Citi Bike is a New York City public bike sharing program that serves the boroughs of Queens, Manhattan, and Brooklyn along with Jersey City in New Jersey. According to its website, it is the largest bike share program in the nation and is a “fun, efficient, and affordable” transportation alternative. Through its app, available on both iPhone and Android, users can purchase passes, get directions, and view a map of stations.
When users first install the Citi Bike app, they are greeted with an image and only three options: ‘Choose a pass,’ ‘Login,’ and ‘Go to map.’ Presenting only three options is a constraint on users, but this constraint simplifies the process as users select only from the most necessary functions: purchase a pass, access account, or view map.
Despite the simplified process, the home page still presents a lack of discoverability in informing users that they must already have an account or create an account, as one is necessary to purchase a pass. When users tap on either the ‘Choose a pass’ or ‘Log in’ option, it prompts them to enter their login information, assuming they already have accounts.
A solution to this lack of discoverability is to provide signifiers for users to create a new account in order to utilize the app, such as a button labeled ‘Sign up to ride.’ In addition, modifying the current ‘Choose a pass’ signifier to ‘Explore passes’ can still afford users to learn more about what kinds of passes are available for purchase.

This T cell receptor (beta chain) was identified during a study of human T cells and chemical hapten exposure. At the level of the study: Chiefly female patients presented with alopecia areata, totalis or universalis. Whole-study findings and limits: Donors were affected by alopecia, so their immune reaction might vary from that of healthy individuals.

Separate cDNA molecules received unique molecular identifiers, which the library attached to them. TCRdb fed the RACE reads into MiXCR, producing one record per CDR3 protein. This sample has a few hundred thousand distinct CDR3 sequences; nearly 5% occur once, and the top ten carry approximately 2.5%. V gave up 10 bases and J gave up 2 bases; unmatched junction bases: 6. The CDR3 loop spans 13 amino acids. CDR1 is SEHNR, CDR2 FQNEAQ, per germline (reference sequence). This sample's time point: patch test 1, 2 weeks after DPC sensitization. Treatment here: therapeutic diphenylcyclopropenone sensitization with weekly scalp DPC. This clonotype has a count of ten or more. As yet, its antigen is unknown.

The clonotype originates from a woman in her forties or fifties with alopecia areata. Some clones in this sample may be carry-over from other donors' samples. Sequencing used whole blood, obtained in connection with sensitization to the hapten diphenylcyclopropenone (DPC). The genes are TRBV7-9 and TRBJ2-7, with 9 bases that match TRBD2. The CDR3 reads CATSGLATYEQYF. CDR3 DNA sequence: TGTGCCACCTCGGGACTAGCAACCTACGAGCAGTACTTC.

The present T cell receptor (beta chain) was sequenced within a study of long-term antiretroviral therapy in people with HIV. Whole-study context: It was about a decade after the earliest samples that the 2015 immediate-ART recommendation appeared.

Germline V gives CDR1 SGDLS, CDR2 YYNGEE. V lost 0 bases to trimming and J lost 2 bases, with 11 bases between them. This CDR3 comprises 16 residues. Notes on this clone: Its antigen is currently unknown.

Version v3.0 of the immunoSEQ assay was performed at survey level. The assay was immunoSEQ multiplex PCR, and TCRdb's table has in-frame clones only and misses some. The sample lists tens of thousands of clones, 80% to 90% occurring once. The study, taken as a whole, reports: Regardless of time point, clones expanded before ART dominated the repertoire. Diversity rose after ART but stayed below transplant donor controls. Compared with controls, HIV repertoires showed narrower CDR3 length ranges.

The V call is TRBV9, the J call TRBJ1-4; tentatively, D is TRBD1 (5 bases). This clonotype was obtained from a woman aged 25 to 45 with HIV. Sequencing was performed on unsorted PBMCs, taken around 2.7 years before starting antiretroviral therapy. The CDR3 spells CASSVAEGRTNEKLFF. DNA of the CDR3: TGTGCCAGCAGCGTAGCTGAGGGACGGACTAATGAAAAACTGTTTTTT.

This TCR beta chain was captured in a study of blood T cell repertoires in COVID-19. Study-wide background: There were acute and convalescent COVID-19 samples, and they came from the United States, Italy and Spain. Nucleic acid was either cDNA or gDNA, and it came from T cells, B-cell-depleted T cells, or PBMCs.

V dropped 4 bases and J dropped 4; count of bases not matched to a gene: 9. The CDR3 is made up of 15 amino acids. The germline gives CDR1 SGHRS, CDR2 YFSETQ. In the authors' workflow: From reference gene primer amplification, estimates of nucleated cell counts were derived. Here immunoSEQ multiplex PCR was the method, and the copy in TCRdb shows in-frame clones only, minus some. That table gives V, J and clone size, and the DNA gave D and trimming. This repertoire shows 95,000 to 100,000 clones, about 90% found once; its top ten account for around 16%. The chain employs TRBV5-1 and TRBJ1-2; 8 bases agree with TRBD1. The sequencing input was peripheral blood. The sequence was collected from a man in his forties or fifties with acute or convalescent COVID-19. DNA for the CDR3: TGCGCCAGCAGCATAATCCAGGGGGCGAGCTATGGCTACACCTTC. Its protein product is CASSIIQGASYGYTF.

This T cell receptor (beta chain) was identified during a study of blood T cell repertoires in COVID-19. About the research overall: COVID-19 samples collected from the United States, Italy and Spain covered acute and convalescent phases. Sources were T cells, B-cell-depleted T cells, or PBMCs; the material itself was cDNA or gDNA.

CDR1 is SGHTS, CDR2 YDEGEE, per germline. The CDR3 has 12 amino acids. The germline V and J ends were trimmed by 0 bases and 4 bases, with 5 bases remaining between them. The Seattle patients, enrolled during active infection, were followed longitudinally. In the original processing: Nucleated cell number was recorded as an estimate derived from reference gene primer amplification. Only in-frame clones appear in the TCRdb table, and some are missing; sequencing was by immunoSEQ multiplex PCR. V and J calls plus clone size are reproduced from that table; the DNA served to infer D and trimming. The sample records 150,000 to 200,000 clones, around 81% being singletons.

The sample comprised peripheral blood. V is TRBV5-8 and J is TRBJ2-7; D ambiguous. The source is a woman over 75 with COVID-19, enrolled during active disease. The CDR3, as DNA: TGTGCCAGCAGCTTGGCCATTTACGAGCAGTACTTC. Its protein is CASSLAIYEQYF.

When users select a pass, the ‘Continue’ button is immediately discoverable as it is enclosed in a blue rectangular box, signifying where users should tap when ready to continue.
Mapping is also evident as the back arrow takes users to the previous page and aligns with Android’s current back arrow display configuration. In addition, knowledge in the world also guides users where to tap to go back.
However, when users continue on to purchase, the next screen prompts you to create an account. There is no option to skip and a menu is also not available. Users are expecting to finalize their pass purchases but are met with an account creation page instead. This creates a constraint on users as they must have an account or create an account in order to purchase a pass, as the only other option is to go back to the previous page.
A solution to the constraint in purchasing passes is to create signifiers, such as ‘Skip’ or ‘Ride as a guest,’ to afford users other options. This will allow for a more seamless pass purchase experience and bridge the gulf of execution.
When users tap on the ‘Go to map’ option, they are immediately taken to a map displaying their current location and nearby stations.
The toggle switch provides immediate feedback when users go from dock mode to bike mode, as the switch changes from dark to light and users can see the station icons changing from bike to dock.
While the toggle switch successfully informed users of which mode they were in, the colors provided for each bike/docking station had a lack of signifiers to help determine what each color represented. It is only when users tap on a specific station that they see the data available, such as the number of bikes or empty docks. Although cultural conventions can help users associate red with no availability and green with availability, the color orange presents a constraint as it is a color that is not as conventionally used and can have different meanings according to the user.
A solution to the lack of signifiers in the map would be to provide signifiers in the form of a key, clearly defining what each color means.